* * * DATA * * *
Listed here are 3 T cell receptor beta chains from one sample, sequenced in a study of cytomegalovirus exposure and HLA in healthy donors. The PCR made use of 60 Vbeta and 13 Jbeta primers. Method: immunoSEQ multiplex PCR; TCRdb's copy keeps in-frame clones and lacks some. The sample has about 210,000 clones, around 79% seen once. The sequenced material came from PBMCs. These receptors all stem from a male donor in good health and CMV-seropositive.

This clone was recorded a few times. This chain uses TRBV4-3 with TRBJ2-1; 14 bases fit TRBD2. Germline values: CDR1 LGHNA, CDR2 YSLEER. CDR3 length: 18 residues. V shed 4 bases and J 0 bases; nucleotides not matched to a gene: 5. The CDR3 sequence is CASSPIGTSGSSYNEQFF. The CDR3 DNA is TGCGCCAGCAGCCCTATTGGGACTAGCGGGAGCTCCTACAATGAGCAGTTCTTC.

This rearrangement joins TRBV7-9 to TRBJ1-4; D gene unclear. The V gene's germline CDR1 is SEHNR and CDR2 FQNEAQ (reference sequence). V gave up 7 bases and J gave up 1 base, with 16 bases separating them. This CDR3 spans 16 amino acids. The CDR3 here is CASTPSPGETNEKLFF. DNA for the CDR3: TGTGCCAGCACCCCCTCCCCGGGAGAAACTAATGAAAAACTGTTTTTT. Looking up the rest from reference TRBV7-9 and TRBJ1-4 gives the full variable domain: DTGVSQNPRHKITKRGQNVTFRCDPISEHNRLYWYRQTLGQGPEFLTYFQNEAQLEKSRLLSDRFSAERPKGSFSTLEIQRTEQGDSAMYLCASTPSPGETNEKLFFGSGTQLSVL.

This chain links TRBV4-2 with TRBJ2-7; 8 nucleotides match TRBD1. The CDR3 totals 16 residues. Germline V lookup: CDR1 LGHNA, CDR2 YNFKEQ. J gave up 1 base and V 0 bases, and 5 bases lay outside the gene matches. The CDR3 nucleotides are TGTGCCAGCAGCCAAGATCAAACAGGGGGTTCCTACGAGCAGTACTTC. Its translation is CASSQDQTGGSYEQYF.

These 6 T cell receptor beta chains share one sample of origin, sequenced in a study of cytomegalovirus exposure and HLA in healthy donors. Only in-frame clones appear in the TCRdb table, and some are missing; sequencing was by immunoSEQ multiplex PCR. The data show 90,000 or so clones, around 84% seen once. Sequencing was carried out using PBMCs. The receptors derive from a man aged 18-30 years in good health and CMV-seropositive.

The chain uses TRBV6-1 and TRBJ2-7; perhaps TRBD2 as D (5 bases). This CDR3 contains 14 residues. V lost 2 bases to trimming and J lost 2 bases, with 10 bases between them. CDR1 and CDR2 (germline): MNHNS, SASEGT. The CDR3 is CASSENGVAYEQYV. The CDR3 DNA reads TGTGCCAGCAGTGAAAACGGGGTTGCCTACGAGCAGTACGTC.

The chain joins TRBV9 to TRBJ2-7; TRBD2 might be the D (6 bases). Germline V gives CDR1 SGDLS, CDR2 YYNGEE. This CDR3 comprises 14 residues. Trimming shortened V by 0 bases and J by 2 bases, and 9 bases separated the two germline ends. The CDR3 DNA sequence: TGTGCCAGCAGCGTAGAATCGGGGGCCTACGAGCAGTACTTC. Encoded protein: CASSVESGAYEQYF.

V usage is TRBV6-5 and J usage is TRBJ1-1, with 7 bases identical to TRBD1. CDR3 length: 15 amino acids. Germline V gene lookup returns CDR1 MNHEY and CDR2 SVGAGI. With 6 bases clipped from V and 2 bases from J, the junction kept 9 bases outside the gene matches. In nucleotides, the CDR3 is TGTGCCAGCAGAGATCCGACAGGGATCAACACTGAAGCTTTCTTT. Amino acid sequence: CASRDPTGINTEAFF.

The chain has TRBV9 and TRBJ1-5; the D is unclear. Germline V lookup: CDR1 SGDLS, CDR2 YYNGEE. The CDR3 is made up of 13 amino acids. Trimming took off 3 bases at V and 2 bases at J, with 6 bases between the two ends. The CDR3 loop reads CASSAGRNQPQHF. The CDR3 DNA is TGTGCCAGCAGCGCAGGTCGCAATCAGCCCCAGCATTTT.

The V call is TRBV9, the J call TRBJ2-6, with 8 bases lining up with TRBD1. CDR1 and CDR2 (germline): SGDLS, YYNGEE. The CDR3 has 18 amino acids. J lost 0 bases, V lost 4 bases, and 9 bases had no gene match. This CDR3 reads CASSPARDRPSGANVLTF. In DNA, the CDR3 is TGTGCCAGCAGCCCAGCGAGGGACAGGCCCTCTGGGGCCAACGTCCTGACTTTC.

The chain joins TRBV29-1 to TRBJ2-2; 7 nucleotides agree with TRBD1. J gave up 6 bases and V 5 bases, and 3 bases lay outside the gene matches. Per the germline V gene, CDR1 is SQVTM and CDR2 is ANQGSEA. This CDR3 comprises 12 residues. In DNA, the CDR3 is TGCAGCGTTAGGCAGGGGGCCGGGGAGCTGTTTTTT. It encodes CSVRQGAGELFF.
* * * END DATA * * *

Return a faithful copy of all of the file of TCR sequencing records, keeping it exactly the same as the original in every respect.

Listed here are 3 T cell receptor beta chains from one sample, sequenced in a study of cytomegalovirus exposure and HLA in healthy donors. The PCR made use of 60 Vbeta and 13 Jbeta primers. Method: immunoSEQ multiplex PCR; TCRdb's copy keeps in-frame clones and lacks some. The sample has about 210,000 clones, around 79% seen once. The sequenced material came from PBMCs. These receptors all stem from a male donor in good health and CMV-seropositive.

This clone was recorded a few times. This chain uses TRBV4-3 with TRBJ2-1; 14 bases fit TRBD2. Germline values: CDR1 LGHNA, CDR2 YSLEER. CDR3 length: 18 residues. V shed 4 bases and J 0 bases; nucleotides not matched to a gene: 5. The CDR3 sequence is CASSPIGTSGSSYNEQFF. The CDR3 DNA is TGCGCCAGCAGCCCTATTGGGACTAGCGGGAGCTCCTACAATGAGCAGTTCTTC.

This rearrangement joins TRBV7-9 to TRBJ1-4; D gene unclear. The V gene's germline CDR1 is SEHNR and CDR2 FQNEAQ (reference sequence). V gave up 7 bases and J gave up 1 base, with 16 bases separating them. This CDR3 spans 16 amino acids. The CDR3 here is CASTPSPGETNEKLFF. DNA for the CDR3: TGTGCCAGCACCCCCTCCCCGGGAGAAACTAATGAAAAACTGTTTTTT. Looking up the rest from reference TRBV7-9 and TRBJ1-4 gives the full variable domain: DTGVSQNPRHKITKRGQNVTFRCDPISEHNRLYWYRQTLGQGPEFLTYFQNEAQLEKSRLLSDRFSAERPKGSFSTLEIQRTEQGDSAMYLCASTPSPGETNEKLFFGSGTQLSVL.

This chain links TRBV4-2 with TRBJ2-7; 8 nucleotides match TRBD1. The CDR3 totals 16 residues. Germline V lookup: CDR1 LGHNA, CDR2 YNFKEQ. J gave up 1 base and V 0 bases, and 5 bases lay outside the gene matches. The CDR3 nucleotides are TGTGCCAGCAGCCAAGATCAAACAGGGGGTTCCTACGAGCAGTACTTC. Its translation is CASSQDQTGGSYEQYF.

These 6 T cell receptor beta chains share one sample of origin, sequenced in a study of cytomegalovirus exposure and HLA in healthy donors. Only in-frame clones appear in the TCRdb table, and some are missing; sequencing was by immunoSEQ multiplex PCR. The data show 90,000 or so clones, around 84% seen once. Sequencing was carried out using PBMCs. The receptors derive from a man aged 18-30 years in good health and CMV-seropositive.

The chain uses TRBV6-1 and TRBJ2-7; perhaps TRBD2 as D (5 bases). This CDR3 contains 14 residues. V lost 2 bases to trimming and J lost 2 bases, with 10 bases between them. CDR1 and CDR2 (germline): MNHNS, SASEGT. The CDR3 is CASSENGVAYEQYV. The CDR3 DNA reads TGTGCCAGCAGTGAAAACGGGGTTGCCTACGAGCAGTACGTC.

The chain joins TRBV9 to TRBJ2-7; TRBD2 might be the D (6 bases). Germline V gives CDR1 SGDLS, CDR2 YYNGEE. This CDR3 comprises 14 residues. Trimming shortened V by 0 bases and J by 2 bases, and 9 bases separated the two germline ends. The CDR3 DNA sequence: TGTGCCAGCAGCGTAGAATCGGGGGCCTACGAGCAGTACTTC. Encoded protein: CASSVESGAYEQYF.

V usage is TRBV6-5 and J usage is TRBJ1-1, with 7 bases identical to TRBD1. CDR3 length: 15 amino acids. Germline V gene lookup returns CDR1 MNHEY and CDR2 SVGAGI. With 6 bases clipped from V and 2 bases from J, the junction kept 9 bases outside the gene matches. In nucleotides, the CDR3 is TGTGCCAGCAGAGATCCGACAGGGATCAACACTGAAGCTTTCTTT. Amino acid sequence: CASRDPTGINTEAFF.

The chain has TRBV9 and TRBJ1-5; the D is unclear. Germline V lookup: CDR1 SGDLS, CDR2 YYNGEE. The CDR3 is made up of 13 amino acids. Trimming took off 3 bases at V and 2 bases at J, with 6 bases between the two ends. The CDR3 loop reads CASSAGRNQPQHF. The CDR3 DNA is TGTGCCAGCAGCGCAGGTCGCAATCAGCCCCAGCATTTT.

The V call is TRBV9, the J call TRBJ2-6, with 8 bases lining up with TRBD1. CDR1 and CDR2 (germline): SGDLS, YYNGEE. The CDR3 has 18 amino acids. J lost 0 bases, V lost 4 bases, and 9 bases had no gene match. This CDR3 reads CASSPARDRPSGANVLTF. In DNA, the CDR3 is TGTGCCAGCAGCCCAGCGAGGGACAGGCCCTCTGGGGCCAACGTCCTGACTTTC.

The chain joins TRBV29-1 to TRBJ2-2; 7 nucleotides agree with TRBD1. J gave up 6 bases and V 5 bases, and 3 bases lay outside the gene matches. Per the germline V gene, CDR1 is SQVTM and CDR2 is ANQGSEA. This CDR3 comprises 12 residues. In DNA, the CDR3 is TGCAGCGTTAGGCAGGGGGCCGGGGAGCTGTTTTTT. It encodes CSVRQGAGELFF.